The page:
As a mom or dad, we give a lot of thought to how our children talk to us and how they act. We correct them when they go wrong, and we make sure they use good manners and stay away from being rude. However, we might not always be aware of what we say and how we say it.
Although the school environment can influence the children (regardless of whether they study in a primary school, secondary school, private school or government school), how parents speak to the children also has a large influence on their learning and ability to listen.
We are constantly modelling how to act and behave for our children, and the way we speak to them falls into this category. We show them how we want them to react to us by talking to them and others.
Follow these 5 tips to talk to your children the right way.
Hearing your name is soothing to your ears. Our children are no different, and getting their attention before presenting your message is beneficial. If need them to do something, say, “Jim, please I need you to…”.
Sometimes, young children can only focus on one issue at a time. Before you talk, call your child’s name until you have their attention. For example, “Sarah (wait until she looks at you), in ten minutes, lunch will be ready.”
Try not to use the words “no” or “don’t” all the time. If we say things like, “Don’t drop that plate,” “Don’t run in the house,” or “Don’t drop your shoe in the mud,” your child will have the thought and picture imprinted in their mind, and they will likely do it.
Rather, try to communicate what you want them to do. For example, “Please hold the plate tight, it’s a special one.” This communication method necessitates a great deal of thought and practice, but it is well worth the effort.
Try to avoid using ridicule (“You’re such a big baby.”), shaming (“You embarrassed me today.”) and name-calling (“You’re a naughty boy.”). This kind of language accomplishes nothing other than making your child feel useless.
You might need to get down on their level or join them at the table. It also demonstrates to your children what they can do while you are conversing with them. It not only demonstrates good etiquette but also assists you in listening to one another.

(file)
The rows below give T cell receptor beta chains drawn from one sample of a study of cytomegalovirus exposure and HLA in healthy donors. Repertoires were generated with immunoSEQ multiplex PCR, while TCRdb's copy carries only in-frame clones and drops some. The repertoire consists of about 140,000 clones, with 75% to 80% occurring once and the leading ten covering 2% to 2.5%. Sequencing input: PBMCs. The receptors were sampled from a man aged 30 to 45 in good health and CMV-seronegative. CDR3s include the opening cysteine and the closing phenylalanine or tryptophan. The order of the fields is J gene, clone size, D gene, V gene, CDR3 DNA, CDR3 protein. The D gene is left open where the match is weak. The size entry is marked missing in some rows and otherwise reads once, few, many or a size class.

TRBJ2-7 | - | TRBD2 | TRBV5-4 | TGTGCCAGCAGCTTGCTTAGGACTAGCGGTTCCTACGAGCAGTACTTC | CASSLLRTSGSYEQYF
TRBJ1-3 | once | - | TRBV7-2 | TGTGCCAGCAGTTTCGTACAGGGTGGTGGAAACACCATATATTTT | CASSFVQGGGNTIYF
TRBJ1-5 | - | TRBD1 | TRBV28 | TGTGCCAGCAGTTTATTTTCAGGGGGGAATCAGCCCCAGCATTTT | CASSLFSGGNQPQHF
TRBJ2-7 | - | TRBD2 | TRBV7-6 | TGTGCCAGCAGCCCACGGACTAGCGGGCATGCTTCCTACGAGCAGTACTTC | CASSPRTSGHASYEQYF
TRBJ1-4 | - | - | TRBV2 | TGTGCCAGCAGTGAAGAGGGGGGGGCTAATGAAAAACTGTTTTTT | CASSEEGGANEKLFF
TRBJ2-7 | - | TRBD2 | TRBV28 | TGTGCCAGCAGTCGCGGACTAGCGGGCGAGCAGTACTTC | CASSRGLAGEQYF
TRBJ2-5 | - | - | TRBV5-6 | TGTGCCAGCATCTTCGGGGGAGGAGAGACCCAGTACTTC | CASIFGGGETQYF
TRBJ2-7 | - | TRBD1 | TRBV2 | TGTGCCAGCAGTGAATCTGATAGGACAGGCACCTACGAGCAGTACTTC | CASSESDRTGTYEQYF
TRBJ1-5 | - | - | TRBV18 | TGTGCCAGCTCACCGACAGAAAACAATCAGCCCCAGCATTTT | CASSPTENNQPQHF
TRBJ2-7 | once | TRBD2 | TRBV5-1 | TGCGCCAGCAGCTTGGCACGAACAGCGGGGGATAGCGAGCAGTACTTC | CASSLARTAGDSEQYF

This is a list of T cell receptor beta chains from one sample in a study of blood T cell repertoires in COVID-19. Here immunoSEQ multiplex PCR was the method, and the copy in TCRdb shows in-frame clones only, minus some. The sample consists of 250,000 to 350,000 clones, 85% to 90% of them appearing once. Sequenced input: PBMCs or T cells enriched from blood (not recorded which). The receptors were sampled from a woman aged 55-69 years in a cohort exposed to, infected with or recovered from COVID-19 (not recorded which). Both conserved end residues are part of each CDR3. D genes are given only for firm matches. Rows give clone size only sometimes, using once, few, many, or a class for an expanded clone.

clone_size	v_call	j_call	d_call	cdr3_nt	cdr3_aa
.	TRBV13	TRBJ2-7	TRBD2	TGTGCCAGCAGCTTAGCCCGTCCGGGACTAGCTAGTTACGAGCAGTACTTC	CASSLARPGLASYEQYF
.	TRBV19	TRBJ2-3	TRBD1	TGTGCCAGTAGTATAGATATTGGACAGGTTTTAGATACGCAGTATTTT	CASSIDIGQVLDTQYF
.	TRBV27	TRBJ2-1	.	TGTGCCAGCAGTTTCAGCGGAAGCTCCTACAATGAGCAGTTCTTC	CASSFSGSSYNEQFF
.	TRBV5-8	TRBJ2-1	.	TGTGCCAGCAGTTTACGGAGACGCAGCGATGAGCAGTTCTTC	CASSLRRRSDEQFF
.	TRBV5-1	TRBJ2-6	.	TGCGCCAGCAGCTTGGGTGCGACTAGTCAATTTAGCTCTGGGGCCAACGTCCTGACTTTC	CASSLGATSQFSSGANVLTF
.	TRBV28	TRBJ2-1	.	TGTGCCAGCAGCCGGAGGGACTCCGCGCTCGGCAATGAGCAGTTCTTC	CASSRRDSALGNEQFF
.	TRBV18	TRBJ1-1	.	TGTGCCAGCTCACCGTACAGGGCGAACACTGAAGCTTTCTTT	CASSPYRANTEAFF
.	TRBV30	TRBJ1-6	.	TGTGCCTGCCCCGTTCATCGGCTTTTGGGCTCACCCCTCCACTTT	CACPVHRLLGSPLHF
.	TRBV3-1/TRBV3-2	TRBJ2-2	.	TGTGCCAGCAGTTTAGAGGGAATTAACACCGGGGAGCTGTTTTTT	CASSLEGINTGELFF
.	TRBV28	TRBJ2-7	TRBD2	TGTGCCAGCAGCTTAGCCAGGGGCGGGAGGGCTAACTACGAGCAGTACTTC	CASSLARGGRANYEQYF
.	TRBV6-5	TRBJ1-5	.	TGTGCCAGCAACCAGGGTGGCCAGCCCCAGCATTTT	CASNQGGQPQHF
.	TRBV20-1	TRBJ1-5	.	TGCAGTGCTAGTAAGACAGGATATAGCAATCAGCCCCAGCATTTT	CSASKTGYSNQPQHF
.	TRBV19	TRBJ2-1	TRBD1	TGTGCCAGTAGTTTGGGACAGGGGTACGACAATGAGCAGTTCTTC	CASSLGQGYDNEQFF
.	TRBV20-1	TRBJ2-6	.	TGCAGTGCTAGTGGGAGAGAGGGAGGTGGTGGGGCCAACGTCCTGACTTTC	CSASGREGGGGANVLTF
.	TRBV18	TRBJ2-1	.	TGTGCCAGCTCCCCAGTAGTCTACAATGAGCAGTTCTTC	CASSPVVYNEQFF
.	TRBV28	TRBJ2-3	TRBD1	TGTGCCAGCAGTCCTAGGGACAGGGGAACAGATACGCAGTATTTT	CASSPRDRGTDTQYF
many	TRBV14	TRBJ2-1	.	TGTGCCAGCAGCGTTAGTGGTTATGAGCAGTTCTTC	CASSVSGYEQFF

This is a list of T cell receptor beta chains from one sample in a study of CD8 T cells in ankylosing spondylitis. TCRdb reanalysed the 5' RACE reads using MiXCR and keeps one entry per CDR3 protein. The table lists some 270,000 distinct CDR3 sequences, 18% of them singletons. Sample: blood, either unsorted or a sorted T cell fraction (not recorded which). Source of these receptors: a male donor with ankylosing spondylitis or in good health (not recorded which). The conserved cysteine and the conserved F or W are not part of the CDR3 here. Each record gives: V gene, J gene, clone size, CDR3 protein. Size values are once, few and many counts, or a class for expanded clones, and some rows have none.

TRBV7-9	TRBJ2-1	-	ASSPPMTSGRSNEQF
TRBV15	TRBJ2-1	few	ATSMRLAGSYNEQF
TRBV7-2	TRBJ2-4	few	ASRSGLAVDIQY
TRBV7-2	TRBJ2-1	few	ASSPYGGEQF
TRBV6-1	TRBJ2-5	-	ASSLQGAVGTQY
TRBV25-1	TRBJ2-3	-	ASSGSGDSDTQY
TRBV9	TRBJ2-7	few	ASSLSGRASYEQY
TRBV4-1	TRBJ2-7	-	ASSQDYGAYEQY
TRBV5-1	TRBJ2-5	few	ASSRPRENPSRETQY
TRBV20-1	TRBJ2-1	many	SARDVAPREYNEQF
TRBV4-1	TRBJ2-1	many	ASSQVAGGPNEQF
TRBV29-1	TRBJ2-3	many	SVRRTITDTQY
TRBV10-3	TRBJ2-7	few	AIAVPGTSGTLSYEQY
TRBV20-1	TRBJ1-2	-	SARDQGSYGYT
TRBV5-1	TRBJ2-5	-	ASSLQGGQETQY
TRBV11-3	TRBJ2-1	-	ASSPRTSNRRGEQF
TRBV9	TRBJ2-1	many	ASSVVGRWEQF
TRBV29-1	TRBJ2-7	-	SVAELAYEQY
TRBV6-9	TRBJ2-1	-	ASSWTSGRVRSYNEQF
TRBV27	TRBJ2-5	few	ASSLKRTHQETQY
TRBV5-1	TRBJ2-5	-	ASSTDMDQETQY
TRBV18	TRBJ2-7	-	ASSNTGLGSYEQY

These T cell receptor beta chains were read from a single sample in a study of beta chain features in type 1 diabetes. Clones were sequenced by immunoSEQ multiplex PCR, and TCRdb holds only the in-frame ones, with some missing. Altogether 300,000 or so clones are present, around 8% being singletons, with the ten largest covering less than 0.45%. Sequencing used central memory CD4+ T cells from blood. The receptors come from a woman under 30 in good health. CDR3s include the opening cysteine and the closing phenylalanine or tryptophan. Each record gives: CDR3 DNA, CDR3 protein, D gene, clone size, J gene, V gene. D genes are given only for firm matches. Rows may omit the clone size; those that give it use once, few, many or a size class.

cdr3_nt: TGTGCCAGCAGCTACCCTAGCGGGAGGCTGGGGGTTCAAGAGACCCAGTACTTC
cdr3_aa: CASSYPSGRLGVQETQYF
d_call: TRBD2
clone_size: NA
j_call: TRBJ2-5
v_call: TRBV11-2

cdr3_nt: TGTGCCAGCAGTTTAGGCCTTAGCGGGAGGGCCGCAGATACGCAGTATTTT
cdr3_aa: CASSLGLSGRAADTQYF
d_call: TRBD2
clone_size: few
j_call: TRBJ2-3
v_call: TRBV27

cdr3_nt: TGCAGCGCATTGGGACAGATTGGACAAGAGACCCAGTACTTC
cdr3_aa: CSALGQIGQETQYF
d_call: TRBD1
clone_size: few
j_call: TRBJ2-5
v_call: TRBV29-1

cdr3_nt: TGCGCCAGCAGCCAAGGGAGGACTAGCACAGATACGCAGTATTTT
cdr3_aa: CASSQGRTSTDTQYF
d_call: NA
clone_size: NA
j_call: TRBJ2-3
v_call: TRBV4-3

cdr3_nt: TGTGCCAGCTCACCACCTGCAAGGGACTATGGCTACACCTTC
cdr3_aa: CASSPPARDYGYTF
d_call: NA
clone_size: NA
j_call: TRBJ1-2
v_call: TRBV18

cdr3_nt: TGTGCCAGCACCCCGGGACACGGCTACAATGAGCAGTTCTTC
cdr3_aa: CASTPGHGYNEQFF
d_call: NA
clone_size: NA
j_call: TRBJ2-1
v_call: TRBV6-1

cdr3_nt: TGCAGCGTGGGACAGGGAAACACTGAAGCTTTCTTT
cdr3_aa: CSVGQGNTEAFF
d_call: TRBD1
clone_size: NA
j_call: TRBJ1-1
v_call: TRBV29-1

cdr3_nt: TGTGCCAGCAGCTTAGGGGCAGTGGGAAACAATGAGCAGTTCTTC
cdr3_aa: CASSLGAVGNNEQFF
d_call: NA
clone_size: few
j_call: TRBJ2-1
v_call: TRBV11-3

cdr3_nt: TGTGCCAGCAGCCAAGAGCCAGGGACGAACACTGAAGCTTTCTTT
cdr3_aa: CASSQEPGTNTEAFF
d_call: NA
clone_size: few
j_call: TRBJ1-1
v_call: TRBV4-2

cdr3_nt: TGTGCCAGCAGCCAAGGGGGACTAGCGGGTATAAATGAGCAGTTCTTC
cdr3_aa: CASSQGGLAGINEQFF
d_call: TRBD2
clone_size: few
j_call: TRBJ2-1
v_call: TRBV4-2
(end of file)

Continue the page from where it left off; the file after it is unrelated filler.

Before offering them a direction, say your child’s name before you get their attention. They must pay attention to you, and you should model this behaviour for them.
Never try to compete with a screaming child. Just talk after they have cooled down. If you use your voice volume correctly most of the time, they’ll take you seriously in an emergency. Because it doesn’t happen all the time, they’ll sit up and take note.
Shouting instructions or directions from another room can fall on deaf ears. For example, your children might not be inclined to listen to you if you shout from the kitchen, “Turn off the TV now, Pete!” or “Get dressed, it’s almost time!”.
Going into the room, joining in for a minute or two or waiting (if they were doing something important before speaking) would result in even more cooperation.
When you want your children to work with you, it helps if they understand why they are being asked to do something and benefit them. They must understand the significance of following your instructions.
Say, “When you get ready, you can play outside.” “Would you prefer to wear the green or blue shirt?” “When you finish your assignment, you can have candy.” “Would you like to eat this or that?”
When it has to do with children, keep communication simple. Too many instructions given at once can be difficult for young children to obey.
It’s similar to when we ask for directions and are then bombarded with instructions that we later forget. We can relate to that as adults.
Therefore, talk to your children in short sentences, allowing them to complete one task before you dish out another. When you talk like this, “Sarah, go arrange up your books, but first, put your dirty clothes in the basket and then feed the dog before going out to play.”
Sarah is likely to feed the dog before going outside to play because it is the last thing she recalls you telling her to do. Be open to their level of involvement in the discussion, even though we want to strengthen our communication with our children.